| The CRDP: an interdisciplinary legal research program|
From constitutional law to contemporary legal research
Gradual changes in the approach to research
Features of the CRDPís research
CRDP researchers work essentially on forms of contemporary law, the conditions in which they emerge and relations with other forms of normativity and social regulation. Over the last 40 years, our research outlook has gradually evolved into an original approach.
Initially, the CRDP did research mainly on Canadian and Quebec constitutional law. In the 1960ís, as the state developed, so did public and, in particular, administrative law. This generated a need for research on regional administrative structures, health care law, higher education law, radio and television law, law and accession to sovereignty, etc.
Research on health care law led to the study of emerging norms in medical ethics, and new policies pertaining to biomedical and genetics technologies. Research was also done on the ethical, legal and social issues raised by xenotransplants, which in turn led to studies on the relationships between humans, and plants and animals. From radio and television law, the CRDPís research moved to policy governing new communications technologies. This led to the first French-language publication on cyberspace law. Other projects dealt with the protection of digitalized personal information, dispute resolution over the Internet, electronic commerce, democratization of access to law and government online. At the same time, our research on legal theory focussed on the conditions for the appearance of new social and legal policy. Inspired by legal pluralism, empirical and theoretical studies examined the ideological stakes riding on legal rulings, legal and political forms of Aboriginal governance, contemporary public right of action, legal processing of social problems and the legal consequences of ethno-cultural diversity.
As our areas of study became more diverse, we had to adjust our approach to research. This required constant effort with respect to theoretical and conceptual unification. Since our work was initially oriented towards the study of new developments in administrative law, it was inevitable we would challenge the traditional distinctions between public and private law. By the mid-1970s, the CRDP was already recognized for its work in new areas of contemporary law. The barrier between the study of new law and that of social change was quickly broken down, and the emergence of technological society was used as general reference. However, in the early 1990s, this perspective slowly reversed. Rather than seeing change through the prism of law, a number of teams found it useful to reverse the point of view and study developments in law as resulting from social and technological change. This began a trend away from studying the way that law handles innovation and towards how social changes affect future law. This orientation still underlies much of our research.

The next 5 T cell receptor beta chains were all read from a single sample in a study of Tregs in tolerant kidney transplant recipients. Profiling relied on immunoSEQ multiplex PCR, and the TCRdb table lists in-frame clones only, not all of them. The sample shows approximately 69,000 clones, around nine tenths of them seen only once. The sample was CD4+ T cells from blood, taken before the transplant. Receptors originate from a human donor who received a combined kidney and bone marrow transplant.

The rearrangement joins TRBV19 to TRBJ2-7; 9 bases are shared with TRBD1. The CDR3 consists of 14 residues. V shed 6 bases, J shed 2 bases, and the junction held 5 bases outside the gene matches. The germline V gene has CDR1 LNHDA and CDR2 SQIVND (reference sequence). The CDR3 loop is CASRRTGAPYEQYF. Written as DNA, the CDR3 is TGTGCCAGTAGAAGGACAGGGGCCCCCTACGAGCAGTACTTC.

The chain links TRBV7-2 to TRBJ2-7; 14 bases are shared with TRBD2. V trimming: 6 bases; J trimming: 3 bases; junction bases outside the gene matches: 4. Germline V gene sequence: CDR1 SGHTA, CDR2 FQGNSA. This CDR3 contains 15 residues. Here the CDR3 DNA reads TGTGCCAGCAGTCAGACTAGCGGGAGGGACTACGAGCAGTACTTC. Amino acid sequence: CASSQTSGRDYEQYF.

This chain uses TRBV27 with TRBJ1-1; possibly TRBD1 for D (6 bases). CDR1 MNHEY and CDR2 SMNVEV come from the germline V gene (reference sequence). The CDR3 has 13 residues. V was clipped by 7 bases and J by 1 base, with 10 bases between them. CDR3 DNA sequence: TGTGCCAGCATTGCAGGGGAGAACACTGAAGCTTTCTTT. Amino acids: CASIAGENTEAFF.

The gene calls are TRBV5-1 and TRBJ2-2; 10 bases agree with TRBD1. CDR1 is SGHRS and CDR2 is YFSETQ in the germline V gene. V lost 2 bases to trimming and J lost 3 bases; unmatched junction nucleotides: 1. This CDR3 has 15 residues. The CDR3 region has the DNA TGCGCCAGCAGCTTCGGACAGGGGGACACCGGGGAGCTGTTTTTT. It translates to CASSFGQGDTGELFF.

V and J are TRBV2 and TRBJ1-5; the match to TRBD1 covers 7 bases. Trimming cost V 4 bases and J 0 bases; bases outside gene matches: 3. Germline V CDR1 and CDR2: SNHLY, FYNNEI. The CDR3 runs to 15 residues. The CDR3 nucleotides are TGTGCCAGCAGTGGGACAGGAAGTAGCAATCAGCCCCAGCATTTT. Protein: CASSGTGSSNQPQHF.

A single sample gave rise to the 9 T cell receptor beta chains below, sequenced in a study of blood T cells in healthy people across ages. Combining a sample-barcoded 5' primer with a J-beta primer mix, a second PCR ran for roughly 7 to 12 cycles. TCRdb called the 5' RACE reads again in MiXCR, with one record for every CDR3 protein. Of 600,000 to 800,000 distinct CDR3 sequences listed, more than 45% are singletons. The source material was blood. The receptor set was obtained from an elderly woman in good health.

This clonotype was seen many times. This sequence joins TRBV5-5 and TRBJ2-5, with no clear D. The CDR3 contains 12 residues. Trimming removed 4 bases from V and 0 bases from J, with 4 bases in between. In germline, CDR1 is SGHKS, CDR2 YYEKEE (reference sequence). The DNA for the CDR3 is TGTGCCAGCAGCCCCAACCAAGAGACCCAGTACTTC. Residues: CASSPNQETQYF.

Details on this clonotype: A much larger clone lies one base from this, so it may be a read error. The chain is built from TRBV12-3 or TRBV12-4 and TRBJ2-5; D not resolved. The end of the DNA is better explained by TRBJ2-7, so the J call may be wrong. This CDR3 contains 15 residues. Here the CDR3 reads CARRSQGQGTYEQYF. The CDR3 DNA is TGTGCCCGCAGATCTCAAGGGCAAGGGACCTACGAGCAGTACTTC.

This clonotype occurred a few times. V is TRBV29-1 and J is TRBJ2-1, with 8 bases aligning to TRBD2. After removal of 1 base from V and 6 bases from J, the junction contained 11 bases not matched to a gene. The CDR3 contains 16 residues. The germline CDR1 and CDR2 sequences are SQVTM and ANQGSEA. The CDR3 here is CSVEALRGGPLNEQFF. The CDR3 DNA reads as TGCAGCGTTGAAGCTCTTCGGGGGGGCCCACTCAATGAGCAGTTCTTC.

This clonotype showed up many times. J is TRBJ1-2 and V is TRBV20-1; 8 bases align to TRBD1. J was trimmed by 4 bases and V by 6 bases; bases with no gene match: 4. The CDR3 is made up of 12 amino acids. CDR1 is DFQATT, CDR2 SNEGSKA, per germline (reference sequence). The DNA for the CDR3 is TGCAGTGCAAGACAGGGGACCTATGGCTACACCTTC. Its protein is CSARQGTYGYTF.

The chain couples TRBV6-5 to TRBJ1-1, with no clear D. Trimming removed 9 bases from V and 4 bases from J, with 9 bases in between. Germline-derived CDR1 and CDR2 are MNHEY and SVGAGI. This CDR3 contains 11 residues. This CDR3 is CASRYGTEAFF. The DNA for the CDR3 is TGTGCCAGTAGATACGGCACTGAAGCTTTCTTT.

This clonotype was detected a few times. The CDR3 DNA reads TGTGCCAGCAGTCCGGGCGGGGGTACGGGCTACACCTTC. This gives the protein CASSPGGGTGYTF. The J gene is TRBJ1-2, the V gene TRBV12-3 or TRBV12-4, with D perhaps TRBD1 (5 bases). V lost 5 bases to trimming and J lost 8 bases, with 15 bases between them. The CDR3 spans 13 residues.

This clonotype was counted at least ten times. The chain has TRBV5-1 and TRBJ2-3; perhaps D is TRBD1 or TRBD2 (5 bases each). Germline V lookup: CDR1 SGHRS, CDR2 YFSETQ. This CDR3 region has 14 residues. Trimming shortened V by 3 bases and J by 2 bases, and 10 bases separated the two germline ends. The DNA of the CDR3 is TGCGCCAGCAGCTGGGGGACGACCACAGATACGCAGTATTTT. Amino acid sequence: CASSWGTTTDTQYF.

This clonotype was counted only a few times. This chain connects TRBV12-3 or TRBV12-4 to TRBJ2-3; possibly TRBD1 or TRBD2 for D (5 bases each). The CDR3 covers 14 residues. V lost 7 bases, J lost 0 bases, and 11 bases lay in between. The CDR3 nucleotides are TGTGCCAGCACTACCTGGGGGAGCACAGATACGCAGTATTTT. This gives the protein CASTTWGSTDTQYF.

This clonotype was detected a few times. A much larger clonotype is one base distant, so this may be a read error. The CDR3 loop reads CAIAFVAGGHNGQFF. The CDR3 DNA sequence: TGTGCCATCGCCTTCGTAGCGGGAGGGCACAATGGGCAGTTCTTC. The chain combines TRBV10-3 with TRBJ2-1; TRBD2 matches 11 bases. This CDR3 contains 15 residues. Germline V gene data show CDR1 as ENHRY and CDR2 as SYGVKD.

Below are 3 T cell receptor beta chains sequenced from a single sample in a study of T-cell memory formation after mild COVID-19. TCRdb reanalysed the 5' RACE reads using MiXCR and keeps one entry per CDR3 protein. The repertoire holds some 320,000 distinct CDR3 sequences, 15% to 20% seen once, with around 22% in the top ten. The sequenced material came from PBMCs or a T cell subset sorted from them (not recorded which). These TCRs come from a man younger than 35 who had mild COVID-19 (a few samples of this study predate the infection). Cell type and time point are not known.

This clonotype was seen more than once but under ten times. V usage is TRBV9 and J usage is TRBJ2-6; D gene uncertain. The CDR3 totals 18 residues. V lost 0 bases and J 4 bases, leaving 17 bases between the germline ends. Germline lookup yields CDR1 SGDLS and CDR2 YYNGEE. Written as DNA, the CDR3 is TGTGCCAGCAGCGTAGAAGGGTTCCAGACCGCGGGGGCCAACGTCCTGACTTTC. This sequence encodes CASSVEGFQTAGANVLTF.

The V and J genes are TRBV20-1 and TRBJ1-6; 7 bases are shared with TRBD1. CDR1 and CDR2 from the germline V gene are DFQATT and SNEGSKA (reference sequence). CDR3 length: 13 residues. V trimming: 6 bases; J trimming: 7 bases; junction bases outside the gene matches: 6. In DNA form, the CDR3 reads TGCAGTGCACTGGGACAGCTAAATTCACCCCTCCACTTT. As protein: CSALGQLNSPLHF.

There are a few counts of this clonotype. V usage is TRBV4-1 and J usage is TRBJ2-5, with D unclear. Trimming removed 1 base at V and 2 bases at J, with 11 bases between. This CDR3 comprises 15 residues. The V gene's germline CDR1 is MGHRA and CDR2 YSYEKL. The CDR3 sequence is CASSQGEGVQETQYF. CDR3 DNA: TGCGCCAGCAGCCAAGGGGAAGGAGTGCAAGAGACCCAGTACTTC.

The reversal required the elimination of the often artificial distinction between the legal and social fields. While law is generally seen as a foundation for social relations, if not as a structured and fixed form of social interaction, it can also be viewed as the result of such relations: as both produced by and a producer of social relations. This perspective, which ranks the study of law with that of the human and social sciences, provides an alternative to the traditional legal dogma.
Today, the work done at the CRDP is widely recognized for its focus. Almost every research project is funded by grants, and brings together teams of four, five or up to 70 researchers. A number of projects require the collaboration of researchers from abroad, and the teams are generally made up of university researchers and professors from various disciplines, laboratories, departments, faculties and institutions. Most of our work is located at a crossroads between disciplines. Research on law, and information and communications technologies requires legal theory, communications theory, computer engineering and political science. Research on law and new social relations often involves law, sociology, economics, criminology and anthropology. Likewise, a number of projects in law, biotechnology and community bring together jurists, doctors, geneticists, philosophers, ethicists, sociologists and biologists.
A characteristic feature of the CRDPís work is continuity. While some projects are carried out within relatively short research cycles of three to five years, a number extend over ten or more years, and follow the course of social and technological change. This sustained effort has resulted in the creation of extensive research networks, which now form the basis of the international multidisciplinary Law and Changes Network led by the CRDP.
All of the projects initiated by CRDP researchers presuppose the active participation of students, whether they are doing an undergraduate internship, a Masterís thesis, a Phd, or postdoctoral research at the Centre. Every student at the CRDP can count on academic, logistic and financial support from the Centre and its research teams. We consider that their contribution to the CRDPís work is essential to the development of research and knowledge in law.